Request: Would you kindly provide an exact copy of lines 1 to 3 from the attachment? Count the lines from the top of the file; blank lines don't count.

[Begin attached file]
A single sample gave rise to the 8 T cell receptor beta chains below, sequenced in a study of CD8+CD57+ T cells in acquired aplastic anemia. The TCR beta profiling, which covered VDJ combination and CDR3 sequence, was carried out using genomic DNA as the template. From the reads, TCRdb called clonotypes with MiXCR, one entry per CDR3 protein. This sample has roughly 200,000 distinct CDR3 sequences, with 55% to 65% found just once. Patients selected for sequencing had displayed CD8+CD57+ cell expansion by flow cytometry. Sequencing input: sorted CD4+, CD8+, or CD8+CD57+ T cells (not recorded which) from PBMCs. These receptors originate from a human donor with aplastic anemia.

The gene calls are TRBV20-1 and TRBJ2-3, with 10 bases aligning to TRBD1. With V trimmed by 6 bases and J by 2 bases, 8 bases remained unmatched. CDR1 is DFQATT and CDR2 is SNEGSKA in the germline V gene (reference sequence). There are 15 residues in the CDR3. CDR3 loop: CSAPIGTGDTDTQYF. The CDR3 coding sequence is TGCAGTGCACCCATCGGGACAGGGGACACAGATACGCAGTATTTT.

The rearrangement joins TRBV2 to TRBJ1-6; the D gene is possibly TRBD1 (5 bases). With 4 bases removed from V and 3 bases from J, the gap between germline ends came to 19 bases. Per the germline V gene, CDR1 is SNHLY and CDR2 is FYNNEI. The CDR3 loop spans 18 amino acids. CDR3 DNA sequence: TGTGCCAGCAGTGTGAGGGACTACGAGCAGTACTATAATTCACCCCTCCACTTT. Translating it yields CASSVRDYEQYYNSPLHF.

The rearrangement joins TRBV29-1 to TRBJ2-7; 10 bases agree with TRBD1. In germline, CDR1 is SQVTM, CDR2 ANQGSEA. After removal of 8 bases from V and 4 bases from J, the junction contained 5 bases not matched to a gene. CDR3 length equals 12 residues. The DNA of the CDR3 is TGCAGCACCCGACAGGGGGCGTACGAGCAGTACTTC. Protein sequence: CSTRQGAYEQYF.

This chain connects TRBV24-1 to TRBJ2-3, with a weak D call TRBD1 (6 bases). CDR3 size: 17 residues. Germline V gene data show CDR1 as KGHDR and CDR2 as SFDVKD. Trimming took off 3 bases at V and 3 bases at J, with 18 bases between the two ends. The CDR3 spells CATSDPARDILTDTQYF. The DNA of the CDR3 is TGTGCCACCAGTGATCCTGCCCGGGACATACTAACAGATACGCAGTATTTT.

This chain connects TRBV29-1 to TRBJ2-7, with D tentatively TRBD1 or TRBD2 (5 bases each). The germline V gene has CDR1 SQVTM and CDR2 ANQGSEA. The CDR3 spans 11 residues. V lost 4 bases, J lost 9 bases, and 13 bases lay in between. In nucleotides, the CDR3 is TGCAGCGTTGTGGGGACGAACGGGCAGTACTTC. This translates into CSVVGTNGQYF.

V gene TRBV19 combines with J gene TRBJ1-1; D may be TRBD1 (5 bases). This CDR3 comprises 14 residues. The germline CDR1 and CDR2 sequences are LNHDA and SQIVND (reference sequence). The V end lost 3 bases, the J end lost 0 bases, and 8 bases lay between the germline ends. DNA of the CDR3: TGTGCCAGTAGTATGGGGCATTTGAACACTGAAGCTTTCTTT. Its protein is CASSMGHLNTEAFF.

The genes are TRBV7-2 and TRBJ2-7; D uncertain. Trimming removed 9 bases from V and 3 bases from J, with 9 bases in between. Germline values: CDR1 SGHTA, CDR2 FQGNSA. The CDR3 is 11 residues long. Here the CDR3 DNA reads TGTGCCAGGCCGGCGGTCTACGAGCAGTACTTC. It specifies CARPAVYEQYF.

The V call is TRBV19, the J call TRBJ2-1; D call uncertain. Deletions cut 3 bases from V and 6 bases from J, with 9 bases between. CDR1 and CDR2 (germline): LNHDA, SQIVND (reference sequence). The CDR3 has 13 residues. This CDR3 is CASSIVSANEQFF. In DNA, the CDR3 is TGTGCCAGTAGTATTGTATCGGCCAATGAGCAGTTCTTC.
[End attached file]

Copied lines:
A single sample gave rise to the 8 T cell receptor beta chains below, sequenced in a study of CD8+CD57+ T cells in acquired aplastic anemia. The TCR beta profiling, which covered VDJ combination and CDR3 sequence, was carried out using genomic DNA as the template. From the reads, TCRdb called clonotypes with MiXCR, one entry per CDR3 protein. This sample has roughly 200,000 distinct CDR3 sequences, with 55% to 65% found just once. Patients selected for sequencing had displayed CD8+CD57+ cell expansion by flow cytometry. Sequencing input: sorted CD4+, CD8+, or CD8+CD57+ T cells (not recorded which) from PBMCs. These receptors originate from a human donor with aplastic anemia.

The gene calls are TRBV20-1 and TRBJ2-3, with 10 bases aligning to TRBD1. With V trimmed by 6 bases and J by 2 bases, 8 bases remained unmatched. CDR1 is DFQATT and CDR2 is SNEGSKA in the germline V gene (reference sequence). There are 15 residues in the CDR3. CDR3 loop: CSAPIGTGDTDTQYF. The CDR3 coding sequence is TGCAGTGCACCCATCGGGACAGGGGACACAGATACGCAGTATTTT.

The rearrangement joins TRBV2 to TRBJ1-6; the D gene is possibly TRBD1 (5 bases). With 4 bases removed from V and 3 bases from J, the gap between germline ends came to 19 bases. Per the germline V gene, CDR1 is SNHLY and CDR2 is FYNNEI. The CDR3 loop spans 18 amino acids. CDR3 DNA sequence: TGTGCCAGCAGTGTGAGGGACTACGAGCAGTACTATAATTCACCCCTCCACTTT. Translating it yields CASSVRDYEQYYNSPLHF.